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Respiratory changes after open-heart surgery

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Abstract

Breathing pattern was studied non-invasively in 20 coronary artery bypass surgery patients before the operation and post-operatively after weaning from mechanical ventilation. Post-operatively minute ventilation (VE), breathing frequency (Fr) and mean inspiratory flow (VT/TI) increased (28%, 42%, 27%;p<0.01,p<0.001,p<0.01, respectively), while tidal volume (VT) decreased (15%,p<0.025). CO2 production (VCO2) and oxygen consumption (VO2) increased postoperatively (p<0.001 for both), contributing to the increase in ventilatory demand. Reduced variation of VT and Fr (p<0.001,p<0.01, respectively) and number of sighs (p<0.001) were characteristic of the post-operative breathing pattern. Post-operatively an increase in the contribution of rib cage (%RC) to tidal volume in the supine position was observed suggesting reduced motion of the diaphragm. All patients had atelectasis, 17 had pleural fluid and only 6 normal vascularity post-operatively. The shallow breathing in combination with increased ventilatory demand, impaired gas exchange and the surgical trauma of the thorax predispose to postoperative respiratory complications.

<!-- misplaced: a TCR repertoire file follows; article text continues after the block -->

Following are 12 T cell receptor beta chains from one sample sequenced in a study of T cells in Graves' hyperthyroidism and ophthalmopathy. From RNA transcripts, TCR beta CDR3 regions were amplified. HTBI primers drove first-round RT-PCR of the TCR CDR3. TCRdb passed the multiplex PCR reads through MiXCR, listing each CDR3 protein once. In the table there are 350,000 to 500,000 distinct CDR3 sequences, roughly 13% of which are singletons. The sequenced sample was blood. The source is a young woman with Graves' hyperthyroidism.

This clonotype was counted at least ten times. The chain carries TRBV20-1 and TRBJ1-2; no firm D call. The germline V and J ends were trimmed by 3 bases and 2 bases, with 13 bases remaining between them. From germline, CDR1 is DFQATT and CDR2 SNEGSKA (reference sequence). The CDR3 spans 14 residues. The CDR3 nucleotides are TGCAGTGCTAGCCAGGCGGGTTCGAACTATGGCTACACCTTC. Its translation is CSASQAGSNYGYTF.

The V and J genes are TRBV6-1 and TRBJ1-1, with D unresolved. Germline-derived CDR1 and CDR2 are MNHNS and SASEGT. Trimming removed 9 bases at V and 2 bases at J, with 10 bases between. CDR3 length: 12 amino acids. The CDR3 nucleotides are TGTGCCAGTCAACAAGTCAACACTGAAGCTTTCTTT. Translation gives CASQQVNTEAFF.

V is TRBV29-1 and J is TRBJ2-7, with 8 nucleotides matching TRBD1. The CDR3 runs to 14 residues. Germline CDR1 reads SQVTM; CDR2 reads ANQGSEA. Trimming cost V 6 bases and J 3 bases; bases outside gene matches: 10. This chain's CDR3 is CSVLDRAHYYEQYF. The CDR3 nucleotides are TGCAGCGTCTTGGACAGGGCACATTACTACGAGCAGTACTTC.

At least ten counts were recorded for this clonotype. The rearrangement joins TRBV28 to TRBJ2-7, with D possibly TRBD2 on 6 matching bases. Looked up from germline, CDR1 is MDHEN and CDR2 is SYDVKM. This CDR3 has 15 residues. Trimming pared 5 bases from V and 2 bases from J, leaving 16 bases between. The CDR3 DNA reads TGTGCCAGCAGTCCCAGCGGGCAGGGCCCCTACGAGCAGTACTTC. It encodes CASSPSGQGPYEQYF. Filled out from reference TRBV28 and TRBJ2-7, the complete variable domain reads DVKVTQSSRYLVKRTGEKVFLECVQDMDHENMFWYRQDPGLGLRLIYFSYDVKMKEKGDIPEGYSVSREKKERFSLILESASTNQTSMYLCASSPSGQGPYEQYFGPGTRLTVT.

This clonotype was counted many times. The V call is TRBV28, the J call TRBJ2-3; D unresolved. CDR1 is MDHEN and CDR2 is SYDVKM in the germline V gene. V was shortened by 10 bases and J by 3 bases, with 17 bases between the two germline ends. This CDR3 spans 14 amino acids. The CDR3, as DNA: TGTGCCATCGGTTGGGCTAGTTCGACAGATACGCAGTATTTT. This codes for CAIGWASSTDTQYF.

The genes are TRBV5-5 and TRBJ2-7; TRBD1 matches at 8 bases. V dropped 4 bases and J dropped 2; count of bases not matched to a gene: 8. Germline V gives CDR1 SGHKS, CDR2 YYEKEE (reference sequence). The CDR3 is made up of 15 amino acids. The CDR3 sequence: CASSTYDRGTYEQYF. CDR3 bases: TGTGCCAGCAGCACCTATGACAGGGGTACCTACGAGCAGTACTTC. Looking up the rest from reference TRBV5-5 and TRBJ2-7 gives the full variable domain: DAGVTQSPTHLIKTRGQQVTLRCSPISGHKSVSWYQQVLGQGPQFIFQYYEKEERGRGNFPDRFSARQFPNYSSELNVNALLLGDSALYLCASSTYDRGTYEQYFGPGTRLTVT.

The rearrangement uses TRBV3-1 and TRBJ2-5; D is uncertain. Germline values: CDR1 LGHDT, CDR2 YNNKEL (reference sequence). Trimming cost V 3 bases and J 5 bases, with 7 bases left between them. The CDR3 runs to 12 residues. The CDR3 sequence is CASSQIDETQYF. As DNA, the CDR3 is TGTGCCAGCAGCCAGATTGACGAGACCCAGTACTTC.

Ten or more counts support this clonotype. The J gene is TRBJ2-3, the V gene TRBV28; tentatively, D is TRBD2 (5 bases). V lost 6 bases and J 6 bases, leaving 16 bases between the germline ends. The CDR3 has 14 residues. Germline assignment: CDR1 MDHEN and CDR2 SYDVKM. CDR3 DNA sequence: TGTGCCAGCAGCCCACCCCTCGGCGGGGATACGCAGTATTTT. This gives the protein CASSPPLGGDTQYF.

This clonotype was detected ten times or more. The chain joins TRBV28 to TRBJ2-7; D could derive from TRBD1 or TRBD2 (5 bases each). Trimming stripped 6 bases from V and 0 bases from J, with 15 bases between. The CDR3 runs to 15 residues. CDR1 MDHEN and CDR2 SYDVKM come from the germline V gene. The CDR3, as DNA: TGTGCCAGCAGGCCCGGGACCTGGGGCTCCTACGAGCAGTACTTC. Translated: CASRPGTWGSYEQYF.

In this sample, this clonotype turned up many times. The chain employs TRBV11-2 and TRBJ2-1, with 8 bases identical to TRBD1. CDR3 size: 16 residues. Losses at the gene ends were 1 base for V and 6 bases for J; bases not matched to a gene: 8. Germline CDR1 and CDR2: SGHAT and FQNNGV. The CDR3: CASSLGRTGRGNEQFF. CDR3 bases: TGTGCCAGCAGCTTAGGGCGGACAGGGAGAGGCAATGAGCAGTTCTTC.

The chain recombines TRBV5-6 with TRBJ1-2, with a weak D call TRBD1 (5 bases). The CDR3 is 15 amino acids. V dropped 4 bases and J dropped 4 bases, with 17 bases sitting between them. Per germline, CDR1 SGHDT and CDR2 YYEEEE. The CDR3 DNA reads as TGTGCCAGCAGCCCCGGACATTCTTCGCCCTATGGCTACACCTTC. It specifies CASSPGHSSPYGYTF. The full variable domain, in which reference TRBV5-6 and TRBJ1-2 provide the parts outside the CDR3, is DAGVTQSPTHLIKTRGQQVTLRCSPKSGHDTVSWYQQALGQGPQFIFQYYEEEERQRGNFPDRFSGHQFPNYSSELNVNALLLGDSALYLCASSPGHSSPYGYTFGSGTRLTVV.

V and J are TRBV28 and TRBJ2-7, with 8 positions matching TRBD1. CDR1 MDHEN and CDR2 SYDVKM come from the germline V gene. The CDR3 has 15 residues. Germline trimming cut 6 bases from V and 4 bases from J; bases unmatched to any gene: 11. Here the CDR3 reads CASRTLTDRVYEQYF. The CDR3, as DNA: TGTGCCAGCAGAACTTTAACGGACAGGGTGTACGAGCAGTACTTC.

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Tulla, H., Takala, J., Alhava, E. et al. Respiratory changes after open-heart surgery. Intensive Care Med 17, 365–369 (1991). https://doi.org/10.1007/BF01716198

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